This year has brought ups and downs and above all, changes. 2016 has left us older and wiser. We’re all learning new things about ourselves and our place in society. Hopefully, we’ve made more than a few positive changes over the year, even if they’re just little things like cutting down on caffeine or taking a stroll outside more often. Whatever ways you feel like you’ve progressed, celebrate them. It’s always worth acknowledging the things you’ve done well.
Reinvigorate your self care routine.
This is self-explanatory. We deserve to feel well taken care of, and we also need every ounce of wellness we can get. Whatever self-care routines or indulgences you rely on, be generous with them. Treat yourself!
Choose something that you will do for yourself in the coming year.
This is a great alternative to setting goals for yourself, especially if that’s a ritual you’re accustomed to. Think of something you’ve been wanting to do and give yourself permission to follow through with it.
Get to know yourself from a new angle.
With all this change we don’t want to lose touch with ourselves or get bogged down in old perspectives. Make some time to get to know yourself. Take note of all your different hobbies, attributes, etc. and fashion a narrative about yourself that is empowering. Try to fall in love. You can even take yourself on a date!
Abstain from social obligations that make you uncomfortable.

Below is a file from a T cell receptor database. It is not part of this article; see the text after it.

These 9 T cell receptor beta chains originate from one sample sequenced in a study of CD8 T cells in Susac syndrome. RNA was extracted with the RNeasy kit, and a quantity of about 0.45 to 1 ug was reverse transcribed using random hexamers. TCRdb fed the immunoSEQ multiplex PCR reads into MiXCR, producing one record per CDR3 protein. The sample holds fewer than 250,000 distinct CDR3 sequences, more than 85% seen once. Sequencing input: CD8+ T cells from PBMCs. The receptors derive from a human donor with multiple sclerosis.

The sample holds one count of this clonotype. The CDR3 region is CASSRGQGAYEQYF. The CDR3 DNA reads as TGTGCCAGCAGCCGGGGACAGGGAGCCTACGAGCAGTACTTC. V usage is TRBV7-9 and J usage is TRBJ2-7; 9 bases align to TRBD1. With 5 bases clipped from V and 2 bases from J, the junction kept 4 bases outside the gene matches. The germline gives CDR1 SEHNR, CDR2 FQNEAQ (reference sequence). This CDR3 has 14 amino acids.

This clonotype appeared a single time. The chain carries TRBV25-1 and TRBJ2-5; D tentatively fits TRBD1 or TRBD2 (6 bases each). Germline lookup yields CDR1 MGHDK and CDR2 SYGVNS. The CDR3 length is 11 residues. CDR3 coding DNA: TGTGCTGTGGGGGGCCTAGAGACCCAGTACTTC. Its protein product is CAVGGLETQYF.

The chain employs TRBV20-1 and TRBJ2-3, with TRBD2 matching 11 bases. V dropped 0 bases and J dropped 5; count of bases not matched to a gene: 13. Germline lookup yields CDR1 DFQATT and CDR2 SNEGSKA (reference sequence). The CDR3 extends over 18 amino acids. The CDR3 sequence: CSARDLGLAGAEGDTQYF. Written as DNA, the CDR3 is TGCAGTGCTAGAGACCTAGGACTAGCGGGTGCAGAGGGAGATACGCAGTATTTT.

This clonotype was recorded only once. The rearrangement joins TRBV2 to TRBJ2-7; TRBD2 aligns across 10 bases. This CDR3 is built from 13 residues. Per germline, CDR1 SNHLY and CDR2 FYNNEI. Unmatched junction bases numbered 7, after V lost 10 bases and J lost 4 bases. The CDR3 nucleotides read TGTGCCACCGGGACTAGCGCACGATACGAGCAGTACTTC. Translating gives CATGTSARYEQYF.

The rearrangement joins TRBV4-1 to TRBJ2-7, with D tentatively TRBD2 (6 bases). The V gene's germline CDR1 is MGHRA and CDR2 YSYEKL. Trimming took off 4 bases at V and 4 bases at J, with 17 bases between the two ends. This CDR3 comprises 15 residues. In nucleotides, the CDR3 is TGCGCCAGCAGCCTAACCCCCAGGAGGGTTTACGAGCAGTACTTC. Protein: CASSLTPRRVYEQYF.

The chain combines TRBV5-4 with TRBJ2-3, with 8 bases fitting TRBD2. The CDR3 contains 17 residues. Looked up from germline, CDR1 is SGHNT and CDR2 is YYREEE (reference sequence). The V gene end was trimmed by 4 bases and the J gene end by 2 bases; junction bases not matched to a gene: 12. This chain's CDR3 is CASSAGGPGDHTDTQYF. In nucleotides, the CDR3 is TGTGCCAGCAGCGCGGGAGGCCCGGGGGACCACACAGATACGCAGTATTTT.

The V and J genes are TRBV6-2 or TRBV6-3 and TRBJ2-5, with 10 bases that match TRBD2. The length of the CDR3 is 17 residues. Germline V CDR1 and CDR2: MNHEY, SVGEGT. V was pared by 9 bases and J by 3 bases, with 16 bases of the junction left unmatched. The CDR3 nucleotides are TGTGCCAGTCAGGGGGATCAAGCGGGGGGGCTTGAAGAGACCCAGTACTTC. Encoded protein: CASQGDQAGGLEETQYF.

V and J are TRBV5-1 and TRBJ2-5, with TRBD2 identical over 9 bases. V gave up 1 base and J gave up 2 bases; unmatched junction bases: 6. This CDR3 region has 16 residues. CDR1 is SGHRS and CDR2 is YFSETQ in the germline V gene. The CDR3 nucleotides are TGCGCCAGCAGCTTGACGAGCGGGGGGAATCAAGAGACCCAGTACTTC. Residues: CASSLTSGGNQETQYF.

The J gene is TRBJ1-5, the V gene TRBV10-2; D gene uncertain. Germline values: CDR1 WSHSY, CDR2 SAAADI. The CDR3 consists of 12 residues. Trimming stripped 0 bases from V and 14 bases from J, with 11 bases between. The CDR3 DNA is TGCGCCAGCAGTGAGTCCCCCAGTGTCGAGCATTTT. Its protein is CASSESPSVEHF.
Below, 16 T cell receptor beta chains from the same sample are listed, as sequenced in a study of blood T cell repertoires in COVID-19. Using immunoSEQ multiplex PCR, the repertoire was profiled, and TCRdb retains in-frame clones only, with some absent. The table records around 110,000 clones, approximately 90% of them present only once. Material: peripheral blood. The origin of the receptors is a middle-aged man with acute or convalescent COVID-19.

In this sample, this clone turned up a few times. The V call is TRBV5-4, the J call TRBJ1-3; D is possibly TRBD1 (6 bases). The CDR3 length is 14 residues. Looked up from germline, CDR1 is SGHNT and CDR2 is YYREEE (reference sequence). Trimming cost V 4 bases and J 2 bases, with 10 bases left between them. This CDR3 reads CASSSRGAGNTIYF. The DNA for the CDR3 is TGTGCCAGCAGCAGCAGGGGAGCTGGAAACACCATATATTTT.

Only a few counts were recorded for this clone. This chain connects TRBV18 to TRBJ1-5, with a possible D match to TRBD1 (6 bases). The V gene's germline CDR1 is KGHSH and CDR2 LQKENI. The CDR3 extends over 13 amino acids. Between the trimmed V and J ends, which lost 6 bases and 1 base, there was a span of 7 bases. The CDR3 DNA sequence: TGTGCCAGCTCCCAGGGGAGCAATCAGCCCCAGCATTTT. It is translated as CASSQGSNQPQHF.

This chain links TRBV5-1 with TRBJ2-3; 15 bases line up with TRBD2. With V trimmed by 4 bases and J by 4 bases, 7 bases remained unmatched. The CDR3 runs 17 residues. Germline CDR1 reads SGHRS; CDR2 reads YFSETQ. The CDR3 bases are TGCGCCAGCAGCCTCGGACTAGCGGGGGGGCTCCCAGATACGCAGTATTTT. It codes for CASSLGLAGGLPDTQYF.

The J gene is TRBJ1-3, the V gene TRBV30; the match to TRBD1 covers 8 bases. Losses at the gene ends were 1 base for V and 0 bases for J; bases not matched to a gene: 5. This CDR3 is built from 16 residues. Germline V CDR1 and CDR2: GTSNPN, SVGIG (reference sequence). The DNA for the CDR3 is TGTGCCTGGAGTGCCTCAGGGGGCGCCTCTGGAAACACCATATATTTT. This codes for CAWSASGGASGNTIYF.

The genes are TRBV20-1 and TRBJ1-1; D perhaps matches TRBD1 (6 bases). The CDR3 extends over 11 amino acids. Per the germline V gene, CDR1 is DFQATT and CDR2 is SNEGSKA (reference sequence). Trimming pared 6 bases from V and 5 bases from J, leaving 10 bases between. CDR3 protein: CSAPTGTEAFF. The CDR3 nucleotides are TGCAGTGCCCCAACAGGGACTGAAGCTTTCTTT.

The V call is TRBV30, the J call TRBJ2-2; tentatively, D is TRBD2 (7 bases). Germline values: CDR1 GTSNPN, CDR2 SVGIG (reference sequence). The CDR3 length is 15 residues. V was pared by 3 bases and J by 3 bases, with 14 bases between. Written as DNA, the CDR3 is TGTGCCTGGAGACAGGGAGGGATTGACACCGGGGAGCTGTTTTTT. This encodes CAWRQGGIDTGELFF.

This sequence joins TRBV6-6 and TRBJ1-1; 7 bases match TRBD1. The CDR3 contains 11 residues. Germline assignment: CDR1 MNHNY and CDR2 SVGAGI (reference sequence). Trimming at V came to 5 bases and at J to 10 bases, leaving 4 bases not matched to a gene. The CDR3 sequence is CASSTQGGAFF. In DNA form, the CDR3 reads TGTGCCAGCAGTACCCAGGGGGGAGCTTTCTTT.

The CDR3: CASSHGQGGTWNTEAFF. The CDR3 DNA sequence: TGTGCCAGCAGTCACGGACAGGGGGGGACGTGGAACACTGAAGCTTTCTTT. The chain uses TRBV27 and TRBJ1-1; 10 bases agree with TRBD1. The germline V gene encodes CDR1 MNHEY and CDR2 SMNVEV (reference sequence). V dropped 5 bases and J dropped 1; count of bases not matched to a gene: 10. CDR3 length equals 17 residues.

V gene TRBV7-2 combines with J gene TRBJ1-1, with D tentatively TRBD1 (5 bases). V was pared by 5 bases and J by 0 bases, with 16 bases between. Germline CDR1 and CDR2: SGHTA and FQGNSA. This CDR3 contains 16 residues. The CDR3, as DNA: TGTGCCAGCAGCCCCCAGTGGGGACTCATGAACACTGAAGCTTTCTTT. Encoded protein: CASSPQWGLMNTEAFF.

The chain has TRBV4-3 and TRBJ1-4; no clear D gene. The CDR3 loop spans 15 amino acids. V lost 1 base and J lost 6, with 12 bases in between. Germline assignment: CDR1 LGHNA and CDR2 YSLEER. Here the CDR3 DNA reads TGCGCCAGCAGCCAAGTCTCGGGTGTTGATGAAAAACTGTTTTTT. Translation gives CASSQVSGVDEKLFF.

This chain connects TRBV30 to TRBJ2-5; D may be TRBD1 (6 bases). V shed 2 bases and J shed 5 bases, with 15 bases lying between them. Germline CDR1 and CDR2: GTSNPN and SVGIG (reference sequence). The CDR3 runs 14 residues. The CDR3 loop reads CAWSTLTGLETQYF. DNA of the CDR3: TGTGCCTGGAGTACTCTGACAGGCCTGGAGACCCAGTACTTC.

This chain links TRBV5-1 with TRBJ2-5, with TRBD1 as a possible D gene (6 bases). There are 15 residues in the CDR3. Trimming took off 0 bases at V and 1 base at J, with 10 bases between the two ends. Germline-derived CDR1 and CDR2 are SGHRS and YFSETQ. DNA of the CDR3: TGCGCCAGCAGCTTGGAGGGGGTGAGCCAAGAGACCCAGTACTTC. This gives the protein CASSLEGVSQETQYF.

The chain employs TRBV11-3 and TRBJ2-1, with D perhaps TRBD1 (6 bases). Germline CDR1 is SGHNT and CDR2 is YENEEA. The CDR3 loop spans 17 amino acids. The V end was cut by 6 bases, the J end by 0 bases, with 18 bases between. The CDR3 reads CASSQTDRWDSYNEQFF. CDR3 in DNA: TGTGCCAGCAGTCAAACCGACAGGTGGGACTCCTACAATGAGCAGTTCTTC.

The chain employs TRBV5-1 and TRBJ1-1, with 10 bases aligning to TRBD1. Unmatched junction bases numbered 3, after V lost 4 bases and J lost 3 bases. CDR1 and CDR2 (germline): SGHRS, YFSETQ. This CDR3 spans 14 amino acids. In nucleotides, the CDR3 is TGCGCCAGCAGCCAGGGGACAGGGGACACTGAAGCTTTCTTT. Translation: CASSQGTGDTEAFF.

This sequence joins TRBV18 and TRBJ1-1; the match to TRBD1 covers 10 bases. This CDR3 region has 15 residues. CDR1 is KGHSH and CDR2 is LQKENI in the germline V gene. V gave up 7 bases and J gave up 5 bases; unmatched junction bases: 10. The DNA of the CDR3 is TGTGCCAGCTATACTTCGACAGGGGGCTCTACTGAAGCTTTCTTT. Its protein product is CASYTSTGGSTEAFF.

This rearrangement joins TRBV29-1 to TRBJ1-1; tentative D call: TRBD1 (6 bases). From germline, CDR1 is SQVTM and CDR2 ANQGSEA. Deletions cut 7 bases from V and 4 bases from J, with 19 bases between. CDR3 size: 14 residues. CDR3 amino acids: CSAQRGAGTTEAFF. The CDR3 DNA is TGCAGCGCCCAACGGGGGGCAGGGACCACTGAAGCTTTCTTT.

Part of what is so emotionally exhausting about the holidays is the overload of social obligations. This New Year’s, give yourself permission to skip any social gathering that you think will be tiring. Put that energy toward resting instead. Consider it a gift to yourself!
Cut loose some baggage.
We all have baggage. Be it secrets, bad friends, a messy house, guilt, or abusive family, there’s something crappy weighing down each and every one of us. This New Year, try to find ways to lighten the load, from downsizing on the stuff you own to setting new boundaries with people. Take whatever steps are manageable toward setting yourself up for peace of mind.
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7. Appreciate who you are right now.
Do this rather than thinking about the ways you wish you were different. Most of us wish we were a little different, a little better in one way or another. Sometimes those desires are informed by internalized oppression, sometimes by the desire for liberation.
But whoever you may want to be, you’re also invaluable as you are right now. You deserve to acknowledge that unapologetically.
In order to continue producing high quality content and expanding the message of radical, unapologetic self-love, we need to build a sustainable organization. To meet these efforts, we’re thrilled to share the launch of our #NoBodiesInvisible subscription service. This service will provide our community with access to additional content and rewards for your monthly investment in furthering our radical self-love work.
[Feature Image: A fair-skinned person wearing a white t-shirt with long brown hair and stands indoors in front of an open window while looking toward the camera with a small grin.Pexels.com]